In the long term the key to the development of a hydrogen economy is a full infrastructure to support it, which include means for the delivery and storage of hydrogen at the point of use, eg at hydrogen refuelling stations for vehicles. In the meantime as an interim measure to allow the development of refuelling stations and rapid implementation of hydrogen distribution to them, liquid hydrogen (LH2) is considered the most efficient and cost effective means for transport and storage. This will result in increasing amounts of LH2 transported by road, and possibly by rail, and storage of moderately large quantities at refuelling stations, many of which will be in urban areas. Although cryogenic liquid storage has been used safely for many years in secure and regulated industrial sites, its use in relatively congested, highly populated urban areas presents a new set of issues in relation to security, safety and associated planning. The Health and Safety Executive commissioned the Health and Safety Laboratory to identify and address issues relating to bulk liquid hydrogen transport and storage and update/develop guidance for such facilities. This position paper, the first part of the project, assesses the features of the transport and storage aspects of the refuelling stations that are now being constructed in the UK, compares them to existing guidance, highlights gaps in the regulatory regime and identifies outstanding safety issues.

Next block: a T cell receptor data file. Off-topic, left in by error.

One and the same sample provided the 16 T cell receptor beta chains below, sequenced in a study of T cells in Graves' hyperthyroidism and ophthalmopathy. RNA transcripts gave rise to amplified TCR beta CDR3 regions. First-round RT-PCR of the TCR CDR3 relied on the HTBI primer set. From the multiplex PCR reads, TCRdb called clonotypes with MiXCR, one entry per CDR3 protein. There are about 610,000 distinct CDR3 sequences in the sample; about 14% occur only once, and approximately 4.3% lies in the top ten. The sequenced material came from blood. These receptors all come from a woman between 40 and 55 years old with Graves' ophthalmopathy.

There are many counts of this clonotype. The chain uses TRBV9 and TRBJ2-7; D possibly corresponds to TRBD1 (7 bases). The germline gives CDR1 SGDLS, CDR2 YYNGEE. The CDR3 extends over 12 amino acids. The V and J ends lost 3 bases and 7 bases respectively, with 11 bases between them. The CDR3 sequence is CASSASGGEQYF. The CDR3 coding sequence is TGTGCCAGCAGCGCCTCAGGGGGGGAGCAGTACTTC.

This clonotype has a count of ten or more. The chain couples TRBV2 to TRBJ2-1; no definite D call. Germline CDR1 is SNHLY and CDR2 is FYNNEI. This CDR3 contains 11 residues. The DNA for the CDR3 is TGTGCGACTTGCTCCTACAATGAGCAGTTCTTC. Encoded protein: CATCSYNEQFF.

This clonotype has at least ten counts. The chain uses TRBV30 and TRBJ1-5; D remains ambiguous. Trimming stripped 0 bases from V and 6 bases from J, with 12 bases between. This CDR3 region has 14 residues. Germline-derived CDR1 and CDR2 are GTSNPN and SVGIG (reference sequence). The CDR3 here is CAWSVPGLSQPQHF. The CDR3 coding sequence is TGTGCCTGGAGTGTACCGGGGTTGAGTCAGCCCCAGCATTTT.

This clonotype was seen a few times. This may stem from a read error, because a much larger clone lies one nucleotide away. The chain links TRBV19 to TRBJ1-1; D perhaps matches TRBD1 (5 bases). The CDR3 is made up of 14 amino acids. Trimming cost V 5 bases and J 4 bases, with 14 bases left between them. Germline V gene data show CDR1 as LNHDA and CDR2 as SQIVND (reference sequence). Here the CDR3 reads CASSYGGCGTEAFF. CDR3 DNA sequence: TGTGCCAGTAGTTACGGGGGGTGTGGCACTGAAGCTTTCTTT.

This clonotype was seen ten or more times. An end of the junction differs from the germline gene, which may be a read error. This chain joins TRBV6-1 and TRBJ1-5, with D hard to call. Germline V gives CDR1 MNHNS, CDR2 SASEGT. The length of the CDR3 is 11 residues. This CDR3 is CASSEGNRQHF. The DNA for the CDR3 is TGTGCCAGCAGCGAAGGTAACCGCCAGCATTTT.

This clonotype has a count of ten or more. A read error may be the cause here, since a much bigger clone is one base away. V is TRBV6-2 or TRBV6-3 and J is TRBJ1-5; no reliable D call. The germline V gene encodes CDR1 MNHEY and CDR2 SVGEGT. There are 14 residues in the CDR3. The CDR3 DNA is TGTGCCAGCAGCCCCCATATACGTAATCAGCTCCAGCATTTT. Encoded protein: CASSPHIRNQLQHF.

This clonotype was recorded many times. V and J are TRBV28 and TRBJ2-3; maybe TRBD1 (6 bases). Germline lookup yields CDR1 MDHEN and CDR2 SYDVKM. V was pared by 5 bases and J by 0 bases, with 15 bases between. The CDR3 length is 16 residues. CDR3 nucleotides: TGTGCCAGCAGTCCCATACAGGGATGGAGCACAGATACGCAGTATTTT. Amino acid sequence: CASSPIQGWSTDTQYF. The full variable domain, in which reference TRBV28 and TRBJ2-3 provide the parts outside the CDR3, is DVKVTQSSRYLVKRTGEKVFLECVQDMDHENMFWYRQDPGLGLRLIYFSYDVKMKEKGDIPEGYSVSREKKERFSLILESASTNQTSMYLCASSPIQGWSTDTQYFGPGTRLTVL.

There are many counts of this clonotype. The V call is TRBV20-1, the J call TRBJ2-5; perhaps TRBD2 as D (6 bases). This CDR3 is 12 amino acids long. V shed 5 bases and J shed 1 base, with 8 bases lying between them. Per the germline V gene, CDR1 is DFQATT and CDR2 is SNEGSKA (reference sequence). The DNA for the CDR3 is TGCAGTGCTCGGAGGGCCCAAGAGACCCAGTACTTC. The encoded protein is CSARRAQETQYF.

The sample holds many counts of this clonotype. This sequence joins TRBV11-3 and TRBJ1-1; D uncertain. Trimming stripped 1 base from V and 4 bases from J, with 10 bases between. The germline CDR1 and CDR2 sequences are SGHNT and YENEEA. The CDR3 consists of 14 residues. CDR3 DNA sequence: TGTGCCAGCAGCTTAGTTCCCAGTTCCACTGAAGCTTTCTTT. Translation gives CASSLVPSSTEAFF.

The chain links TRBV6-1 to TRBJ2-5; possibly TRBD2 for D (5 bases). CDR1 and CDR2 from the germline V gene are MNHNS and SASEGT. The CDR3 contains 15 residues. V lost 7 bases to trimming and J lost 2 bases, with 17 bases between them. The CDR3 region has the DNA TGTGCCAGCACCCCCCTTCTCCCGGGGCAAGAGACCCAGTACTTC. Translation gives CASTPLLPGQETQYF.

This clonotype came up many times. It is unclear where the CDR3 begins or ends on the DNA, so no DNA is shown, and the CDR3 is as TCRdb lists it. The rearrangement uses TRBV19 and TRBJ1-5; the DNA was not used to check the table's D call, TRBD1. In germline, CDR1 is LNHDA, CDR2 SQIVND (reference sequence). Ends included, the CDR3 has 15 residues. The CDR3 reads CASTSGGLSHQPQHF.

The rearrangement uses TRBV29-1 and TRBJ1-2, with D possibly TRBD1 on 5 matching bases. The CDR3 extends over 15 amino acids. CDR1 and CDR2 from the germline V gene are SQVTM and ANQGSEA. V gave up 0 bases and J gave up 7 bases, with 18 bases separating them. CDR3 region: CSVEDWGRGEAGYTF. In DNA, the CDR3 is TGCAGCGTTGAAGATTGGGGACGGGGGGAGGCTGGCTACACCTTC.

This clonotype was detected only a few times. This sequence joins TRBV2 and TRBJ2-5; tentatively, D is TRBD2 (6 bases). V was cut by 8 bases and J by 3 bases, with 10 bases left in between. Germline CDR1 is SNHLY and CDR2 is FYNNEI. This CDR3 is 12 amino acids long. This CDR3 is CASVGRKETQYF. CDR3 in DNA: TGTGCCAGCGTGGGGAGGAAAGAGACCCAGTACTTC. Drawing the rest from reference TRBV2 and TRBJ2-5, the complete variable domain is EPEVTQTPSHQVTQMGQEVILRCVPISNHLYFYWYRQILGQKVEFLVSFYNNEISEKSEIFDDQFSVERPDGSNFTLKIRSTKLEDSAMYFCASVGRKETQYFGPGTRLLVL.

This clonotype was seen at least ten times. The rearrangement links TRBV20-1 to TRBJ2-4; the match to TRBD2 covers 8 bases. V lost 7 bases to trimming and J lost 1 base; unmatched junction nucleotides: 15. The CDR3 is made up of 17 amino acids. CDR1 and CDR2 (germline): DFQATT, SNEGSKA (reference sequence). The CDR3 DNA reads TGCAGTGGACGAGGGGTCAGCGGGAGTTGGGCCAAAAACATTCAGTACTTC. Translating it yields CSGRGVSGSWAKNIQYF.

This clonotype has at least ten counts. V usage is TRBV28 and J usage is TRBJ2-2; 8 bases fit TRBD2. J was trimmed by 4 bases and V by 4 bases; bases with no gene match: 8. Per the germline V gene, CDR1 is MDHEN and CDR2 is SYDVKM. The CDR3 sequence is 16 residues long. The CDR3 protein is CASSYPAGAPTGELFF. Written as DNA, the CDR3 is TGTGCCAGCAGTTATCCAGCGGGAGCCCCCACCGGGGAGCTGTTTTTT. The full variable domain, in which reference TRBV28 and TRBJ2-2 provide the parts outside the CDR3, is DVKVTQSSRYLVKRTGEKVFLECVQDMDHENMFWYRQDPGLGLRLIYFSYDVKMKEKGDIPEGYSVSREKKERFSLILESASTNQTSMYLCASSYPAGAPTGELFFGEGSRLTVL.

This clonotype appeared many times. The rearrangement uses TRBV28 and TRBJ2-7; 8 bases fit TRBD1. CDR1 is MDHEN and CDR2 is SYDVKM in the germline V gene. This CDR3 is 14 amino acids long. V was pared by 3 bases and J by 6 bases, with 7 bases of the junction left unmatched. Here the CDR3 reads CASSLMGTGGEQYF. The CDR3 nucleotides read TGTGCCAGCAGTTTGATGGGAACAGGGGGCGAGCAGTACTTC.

This report and the work it describes were funded by the Health and Safety Executive (HSE). Its contents, including any opinions and/or conclusions expressed, are those of the authors alone and do not necessarily reflect HSE policy.
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